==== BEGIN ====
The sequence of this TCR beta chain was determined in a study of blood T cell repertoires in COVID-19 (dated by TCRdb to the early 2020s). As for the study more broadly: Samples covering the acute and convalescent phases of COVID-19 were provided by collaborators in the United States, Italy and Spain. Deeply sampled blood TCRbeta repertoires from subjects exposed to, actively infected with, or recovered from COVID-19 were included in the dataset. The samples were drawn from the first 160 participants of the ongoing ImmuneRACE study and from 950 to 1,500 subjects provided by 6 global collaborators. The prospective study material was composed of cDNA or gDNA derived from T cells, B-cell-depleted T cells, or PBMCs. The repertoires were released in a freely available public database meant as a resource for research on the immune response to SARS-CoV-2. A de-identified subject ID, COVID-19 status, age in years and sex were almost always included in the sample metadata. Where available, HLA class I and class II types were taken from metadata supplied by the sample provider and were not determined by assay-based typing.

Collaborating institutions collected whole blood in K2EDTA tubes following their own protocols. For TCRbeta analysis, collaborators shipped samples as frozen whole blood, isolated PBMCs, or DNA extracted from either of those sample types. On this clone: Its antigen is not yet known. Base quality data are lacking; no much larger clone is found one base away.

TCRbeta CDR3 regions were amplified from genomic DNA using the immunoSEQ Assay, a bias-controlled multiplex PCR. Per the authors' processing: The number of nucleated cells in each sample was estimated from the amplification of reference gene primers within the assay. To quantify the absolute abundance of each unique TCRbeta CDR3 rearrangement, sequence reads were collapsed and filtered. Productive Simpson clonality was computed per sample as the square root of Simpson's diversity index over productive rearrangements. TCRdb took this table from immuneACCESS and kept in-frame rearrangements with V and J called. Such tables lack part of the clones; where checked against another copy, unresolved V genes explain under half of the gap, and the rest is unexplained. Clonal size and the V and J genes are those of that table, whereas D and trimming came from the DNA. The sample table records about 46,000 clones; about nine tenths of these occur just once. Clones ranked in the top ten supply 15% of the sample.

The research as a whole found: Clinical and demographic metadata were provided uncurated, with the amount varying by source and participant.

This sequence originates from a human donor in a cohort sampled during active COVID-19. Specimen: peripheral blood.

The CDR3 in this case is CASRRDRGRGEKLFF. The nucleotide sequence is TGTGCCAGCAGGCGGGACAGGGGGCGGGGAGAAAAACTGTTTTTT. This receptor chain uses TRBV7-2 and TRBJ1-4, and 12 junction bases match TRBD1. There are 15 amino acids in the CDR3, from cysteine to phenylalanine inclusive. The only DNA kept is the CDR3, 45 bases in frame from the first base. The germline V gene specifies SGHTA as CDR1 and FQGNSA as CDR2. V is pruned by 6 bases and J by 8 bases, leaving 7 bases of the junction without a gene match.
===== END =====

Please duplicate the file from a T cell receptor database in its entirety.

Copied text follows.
The sequence of this TCR beta chain was determined in a study of blood T cell repertoires in COVID-19 (dated by TCRdb to the early 2020s). As for the study more broadly: Samples covering the acute and convalescent phases of COVID-19 were provided by collaborators in the United States, Italy and Spain. Deeply sampled blood TCRbeta repertoires from subjects exposed to, actively infected with, or recovered from COVID-19 were included in the dataset. The samples were drawn from the first 160 participants of the ongoing ImmuneRACE study and from 950 to 1,500 subjects provided by 6 global collaborators. The prospective study material was composed of cDNA or gDNA derived from T cells, B-cell-depleted T cells, or PBMCs. The repertoires were released in a freely available public database meant as a resource for research on the immune response to SARS-CoV-2. A de-identified subject ID, COVID-19 status, age in years and sex were almost always included in the sample metadata. Where available, HLA class I and class II types were taken from metadata supplied by the sample provider and were not determined by assay-based typing.

Collaborating institutions collected whole blood in K2EDTA tubes following their own protocols. For TCRbeta analysis, collaborators shipped samples as frozen whole blood, isolated PBMCs, or DNA extracted from either of those sample types. On this clone: Its antigen is not yet known. Base quality data are lacking; no much larger clone is found one base away.

TCRbeta CDR3 regions were amplified from genomic DNA using the immunoSEQ Assay, a bias-controlled multiplex PCR. Per the authors' processing: The number of nucleated cells in each sample was estimated from the amplification of reference gene primers within the assay. To quantify the absolute abundance of each unique TCRbeta CDR3 rearrangement, sequence reads were collapsed and filtered. Productive Simpson clonality was computed per sample as the square root of Simpson's diversity index over productive rearrangements. TCRdb took this table from immuneACCESS and kept in-frame rearrangements with V and J called. Such tables lack part of the clones; where checked against another copy, unresolved V genes explain under half of the gap, and the rest is unexplained. Clonal size and the V and J genes are those of that table, whereas D and trimming came from the DNA. The sample table records about 46,000 clones; about nine tenths of these occur just once. Clones ranked in the top ten supply 15% of the sample.

The research as a whole found: Clinical and demographic metadata were provided uncurated, with the amount varying by source and participant.

This sequence originates from a human donor in a cohort sampled during active COVID-19. Specimen: peripheral blood.

The CDR3 in this case is CASRRDRGRGEKLFF. The nucleotide sequence is TGTGCCAGCAGGCGGGACAGGGGGCGGGGAGAAAAACTGTTTTTT. This receptor chain uses TRBV7-2 and TRBJ1-4, and 12 junction bases match TRBD1. There are 15 amino acids in the CDR3, from cysteine to phenylalanine inclusive. The only DNA kept is the CDR3, 45 bases in frame from the first base. The germline V gene specifies SGHTA as CDR1 and FQGNSA as CDR2. V is pruned by 6 bases and J by 8 bases, leaving 7 bases of the junction without a gene match.